Although I love the thought of eating food fresh from the garden, the fact is, some foods taste no better when you grow them yourself. For example, I’ve never thought a home-grown carrot tasted any better than store-bought. It makes it hard for me to want to spend the time involved in gardening, especially during Florida’s warmer months. However, there are some foods that grow here with almost no attention, and they taste far better than store bought. We acquired two such delicacies with our Anna Maria Island property when we bought it ten years ago.
When we met at the lawyer’s office to close on the purchase of our new home, I asked the previous owner if it were necessary to water anything in the yard. Completely new to Florida, I had absolutely no experience or knowledge of landscaping and gardening on Anna Maria Island. “If you want bananas, you’d better water those,” he said. That was all.
Since then, we have done very little watering, including of the bananas that grow along the property line. Every once in awhile, when it’s been extremely dry, we give them a little water. Every year or so, we give them a little fertilizer. When we cut off the old, tattered fronds, we leave them under the banana trees and they act as mulch, holding in whatever moisture may be in the soil.
Anna Maria Island has many enchanting plants growing on it. Some are native, others are exotic. In recent years, there has been a lot of attention to trying to eliminate certain exotic plants, especially the ones considered invasive, from the Florida landscape. Although there is something to be said for this, it often seems ridiculous, when it’s in the context of locations where most landscaping consists of lawns, citrus trees, flower gardens, and plenty of pavement.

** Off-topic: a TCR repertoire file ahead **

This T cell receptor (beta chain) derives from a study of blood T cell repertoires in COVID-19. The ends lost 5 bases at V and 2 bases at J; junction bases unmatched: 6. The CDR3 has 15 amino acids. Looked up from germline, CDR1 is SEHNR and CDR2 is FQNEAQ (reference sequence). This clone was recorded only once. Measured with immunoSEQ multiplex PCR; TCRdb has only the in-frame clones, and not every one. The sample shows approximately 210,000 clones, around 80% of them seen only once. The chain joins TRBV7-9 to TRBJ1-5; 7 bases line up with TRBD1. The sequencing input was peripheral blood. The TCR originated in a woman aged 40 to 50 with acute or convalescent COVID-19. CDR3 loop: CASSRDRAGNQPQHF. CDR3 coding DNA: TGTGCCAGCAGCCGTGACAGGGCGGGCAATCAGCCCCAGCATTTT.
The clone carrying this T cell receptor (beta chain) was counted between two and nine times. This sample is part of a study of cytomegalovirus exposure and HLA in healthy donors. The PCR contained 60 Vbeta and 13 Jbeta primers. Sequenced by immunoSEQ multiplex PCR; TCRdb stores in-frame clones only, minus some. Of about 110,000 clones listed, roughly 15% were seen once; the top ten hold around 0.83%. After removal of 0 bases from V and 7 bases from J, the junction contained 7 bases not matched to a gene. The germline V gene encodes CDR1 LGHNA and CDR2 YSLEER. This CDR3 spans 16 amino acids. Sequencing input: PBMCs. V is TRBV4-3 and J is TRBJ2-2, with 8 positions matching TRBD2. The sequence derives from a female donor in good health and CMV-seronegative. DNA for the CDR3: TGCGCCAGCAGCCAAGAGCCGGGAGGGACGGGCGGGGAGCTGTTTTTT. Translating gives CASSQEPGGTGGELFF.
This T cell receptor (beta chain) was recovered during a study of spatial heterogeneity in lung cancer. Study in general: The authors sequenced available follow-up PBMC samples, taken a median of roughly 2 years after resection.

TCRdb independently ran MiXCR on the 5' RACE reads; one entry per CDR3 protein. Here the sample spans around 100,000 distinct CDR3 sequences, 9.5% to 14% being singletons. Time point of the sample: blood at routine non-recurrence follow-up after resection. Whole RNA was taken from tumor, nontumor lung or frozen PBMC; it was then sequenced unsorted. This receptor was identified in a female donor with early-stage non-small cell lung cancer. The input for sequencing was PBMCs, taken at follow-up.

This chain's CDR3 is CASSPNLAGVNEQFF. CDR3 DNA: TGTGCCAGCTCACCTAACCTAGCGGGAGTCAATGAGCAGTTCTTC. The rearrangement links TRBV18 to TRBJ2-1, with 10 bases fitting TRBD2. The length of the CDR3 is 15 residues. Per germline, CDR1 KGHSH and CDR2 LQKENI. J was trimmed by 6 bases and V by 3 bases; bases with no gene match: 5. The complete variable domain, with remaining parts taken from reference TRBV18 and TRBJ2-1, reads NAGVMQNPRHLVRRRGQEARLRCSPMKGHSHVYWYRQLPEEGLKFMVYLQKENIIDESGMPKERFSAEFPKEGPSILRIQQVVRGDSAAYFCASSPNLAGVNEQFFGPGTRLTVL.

One plant that is not caught up in any controversy is the native sea grape (Coccoloba uvifera). The whimsical sea grape can be seen around Anna Maria Island in a wide range of sizes, from small shrubs, to hedges, to large trees. The most noticeable characteristic of this plant is the round leaves, which can approach ten inches across in diameter. The veins are often reddish. The shiny green leaves also turn red, and sometimes yellow, as they age.
On Anna Maria Island, this ageing often occurs at the end of winter, especially if cold temperatures stress the plant. The result is perhaps the closest thing to “autumn leaves” that occurs in the native vegetation of the island. Not only do some of the sea grape leaves turn brilliant colors as winter progresses, they eventually fall, covering the ground beneath them in the same way that autumn leaves blanket the ground up North. How nice it is to have the autumn leaves experience here on the island, even if it’s at the end of winter instead of at the beginning.